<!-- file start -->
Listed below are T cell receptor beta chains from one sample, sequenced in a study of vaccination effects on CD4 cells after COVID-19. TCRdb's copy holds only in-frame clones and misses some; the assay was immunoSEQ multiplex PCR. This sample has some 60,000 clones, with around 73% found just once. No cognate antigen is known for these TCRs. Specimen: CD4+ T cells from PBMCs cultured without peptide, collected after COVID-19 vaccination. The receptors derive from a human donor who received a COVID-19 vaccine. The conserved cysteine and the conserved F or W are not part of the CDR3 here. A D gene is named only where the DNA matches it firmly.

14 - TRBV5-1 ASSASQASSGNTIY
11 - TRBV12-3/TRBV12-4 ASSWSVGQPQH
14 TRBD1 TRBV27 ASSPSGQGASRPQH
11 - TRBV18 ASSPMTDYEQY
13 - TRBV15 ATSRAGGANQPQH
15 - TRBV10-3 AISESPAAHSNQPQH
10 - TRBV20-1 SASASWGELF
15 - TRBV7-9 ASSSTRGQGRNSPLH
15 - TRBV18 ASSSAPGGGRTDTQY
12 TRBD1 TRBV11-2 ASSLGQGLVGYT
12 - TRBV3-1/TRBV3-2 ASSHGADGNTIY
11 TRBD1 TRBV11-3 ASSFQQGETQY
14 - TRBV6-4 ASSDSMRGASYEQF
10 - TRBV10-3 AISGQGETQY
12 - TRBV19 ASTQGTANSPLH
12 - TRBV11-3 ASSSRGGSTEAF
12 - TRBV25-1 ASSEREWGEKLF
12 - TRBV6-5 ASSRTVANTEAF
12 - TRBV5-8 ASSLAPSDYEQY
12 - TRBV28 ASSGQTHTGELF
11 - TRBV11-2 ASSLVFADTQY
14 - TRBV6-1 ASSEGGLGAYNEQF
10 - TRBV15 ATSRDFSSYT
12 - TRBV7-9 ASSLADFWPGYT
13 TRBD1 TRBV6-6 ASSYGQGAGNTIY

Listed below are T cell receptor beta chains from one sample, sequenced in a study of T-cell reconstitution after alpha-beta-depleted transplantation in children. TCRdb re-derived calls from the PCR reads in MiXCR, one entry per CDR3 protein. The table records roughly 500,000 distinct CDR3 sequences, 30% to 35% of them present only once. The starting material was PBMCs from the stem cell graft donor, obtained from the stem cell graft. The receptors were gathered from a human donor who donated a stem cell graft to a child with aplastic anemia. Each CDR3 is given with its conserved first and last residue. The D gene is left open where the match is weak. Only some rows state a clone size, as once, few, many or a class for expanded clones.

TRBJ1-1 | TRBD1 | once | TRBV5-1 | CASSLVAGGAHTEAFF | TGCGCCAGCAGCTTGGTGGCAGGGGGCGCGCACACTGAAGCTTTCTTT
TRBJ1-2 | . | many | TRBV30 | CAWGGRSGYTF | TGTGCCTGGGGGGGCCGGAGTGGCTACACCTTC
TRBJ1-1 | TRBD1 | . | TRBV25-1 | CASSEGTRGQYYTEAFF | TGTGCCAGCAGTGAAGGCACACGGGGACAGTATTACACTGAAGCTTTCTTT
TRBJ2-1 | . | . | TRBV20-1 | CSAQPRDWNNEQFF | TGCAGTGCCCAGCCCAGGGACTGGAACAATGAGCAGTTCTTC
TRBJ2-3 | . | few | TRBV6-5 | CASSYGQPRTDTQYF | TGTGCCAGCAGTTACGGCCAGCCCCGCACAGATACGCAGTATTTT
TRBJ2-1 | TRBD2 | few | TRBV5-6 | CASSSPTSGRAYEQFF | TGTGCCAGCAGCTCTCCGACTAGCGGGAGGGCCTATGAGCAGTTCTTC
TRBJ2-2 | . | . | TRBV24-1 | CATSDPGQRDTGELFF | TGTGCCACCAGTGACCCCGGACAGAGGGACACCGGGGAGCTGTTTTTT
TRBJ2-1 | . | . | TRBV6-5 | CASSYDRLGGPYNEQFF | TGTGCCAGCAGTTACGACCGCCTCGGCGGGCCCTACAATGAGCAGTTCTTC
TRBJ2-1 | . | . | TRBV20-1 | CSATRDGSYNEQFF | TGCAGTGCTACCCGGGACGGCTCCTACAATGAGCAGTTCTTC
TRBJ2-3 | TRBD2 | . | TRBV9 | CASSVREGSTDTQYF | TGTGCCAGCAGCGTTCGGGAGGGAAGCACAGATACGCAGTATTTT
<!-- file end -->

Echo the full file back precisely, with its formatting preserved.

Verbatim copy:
Listed below are T cell receptor beta chains from one sample, sequenced in a study of vaccination effects on CD4 cells after COVID-19. TCRdb's copy holds only in-frame clones and misses some; the assay was immunoSEQ multiplex PCR. This sample has some 60,000 clones, with around 73% found just once. No cognate antigen is known for these TCRs. Specimen: CD4+ T cells from PBMCs cultured without peptide, collected after COVID-19 vaccination. The receptors derive from a human donor who received a COVID-19 vaccine. The conserved cysteine and the conserved F or W are not part of the CDR3 here. A D gene is named only where the DNA matches it firmly.

14 - TRBV5-1 ASSASQASSGNTIY
11 - TRBV12-3/TRBV12-4 ASSWSVGQPQH
14 TRBD1 TRBV27 ASSPSGQGASRPQH
11 - TRBV18 ASSPMTDYEQY
13 - TRBV15 ATSRAGGANQPQH
15 - TRBV10-3 AISESPAAHSNQPQH
10 - TRBV20-1 SASASWGELF
15 - TRBV7-9 ASSSTRGQGRNSPLH
15 - TRBV18 ASSSAPGGGRTDTQY
12 TRBD1 TRBV11-2 ASSLGQGLVGYT
12 - TRBV3-1/TRBV3-2 ASSHGADGNTIY
11 TRBD1 TRBV11-3 ASSFQQGETQY
14 - TRBV6-4 ASSDSMRGASYEQF
10 - TRBV10-3 AISGQGETQY
12 - TRBV19 ASTQGTANSPLH
12 - TRBV11-3 ASSSRGGSTEAF
12 - TRBV25-1 ASSEREWGEKLF
12 - TRBV6-5 ASSRTVANTEAF
12 - TRBV5-8 ASSLAPSDYEQY
12 - TRBV28 ASSGQTHTGELF
11 - TRBV11-2 ASSLVFADTQY
14 - TRBV6-1 ASSEGGLGAYNEQF
10 - TRBV15 ATSRDFSSYT
12 - TRBV7-9 ASSLADFWPGYT
13 TRBD1 TRBV6-6 ASSYGQGAGNTIY

Listed below are T cell receptor beta chains from one sample, sequenced in a study of T-cell reconstitution after alpha-beta-depleted transplantation in children. TCRdb re-derived calls from the PCR reads in MiXCR, one entry per CDR3 protein. The table records roughly 500,000 distinct CDR3 sequences, 30% to 35% of them present only once. The starting material was PBMCs from the stem cell graft donor, obtained from the stem cell graft. The receptors were gathered from a human donor who donated a stem cell graft to a child with aplastic anemia. Each CDR3 is given with its conserved first and last residue. The D gene is left open where the match is weak. Only some rows state a clone size, as once, few, many or a class for expanded clones.

TRBJ1-1 | TRBD1 | once | TRBV5-1 | CASSLVAGGAHTEAFF | TGCGCCAGCAGCTTGGTGGCAGGGGGCGCGCACACTGAAGCTTTCTTT
TRBJ1-2 | . | many | TRBV30 | CAWGGRSGYTF | TGTGCCTGGGGGGGCCGGAGTGGCTACACCTTC
TRBJ1-1 | TRBD1 | . | TRBV25-1 | CASSEGTRGQYYTEAFF | TGTGCCAGCAGTGAAGGCACACGGGGACAGTATTACACTGAAGCTTTCTTT
TRBJ2-1 | . | . | TRBV20-1 | CSAQPRDWNNEQFF | TGCAGTGCCCAGCCCAGGGACTGGAACAATGAGCAGTTCTTC
TRBJ2-3 | . | few | TRBV6-5 | CASSYGQPRTDTQYF | TGTGCCAGCAGTTACGGCCAGCCCCGCACAGATACGCAGTATTTT
TRBJ2-1 | TRBD2 | few | TRBV5-6 | CASSSPTSGRAYEQFF | TGTGCCAGCAGCTCTCCGACTAGCGGGAGGGCCTATGAGCAGTTCTTC
TRBJ2-2 | . | . | TRBV24-1 | CATSDPGQRDTGELFF | TGTGCCACCAGTGACCCCGGACAGAGGGACACCGGGGAGCTGTTTTTT
TRBJ2-1 | . | . | TRBV6-5 | CASSYDRLGGPYNEQFF | TGTGCCAGCAGTTACGACCGCCTCGGCGGGCCCTACAATGAGCAGTTCTTC
TRBJ2-1 | . | . | TRBV20-1 | CSATRDGSYNEQFF | TGCAGTGCTACCCGGGACGGCTCCTACAATGAGCAGTTCTTC
TRBJ2-3 | TRBD2 | . | TRBV9 | CASSVREGSTDTQYF | TGTGCCAGCAGCGTTCGGGAGGGAAGCACAGATACGCAGTATTTT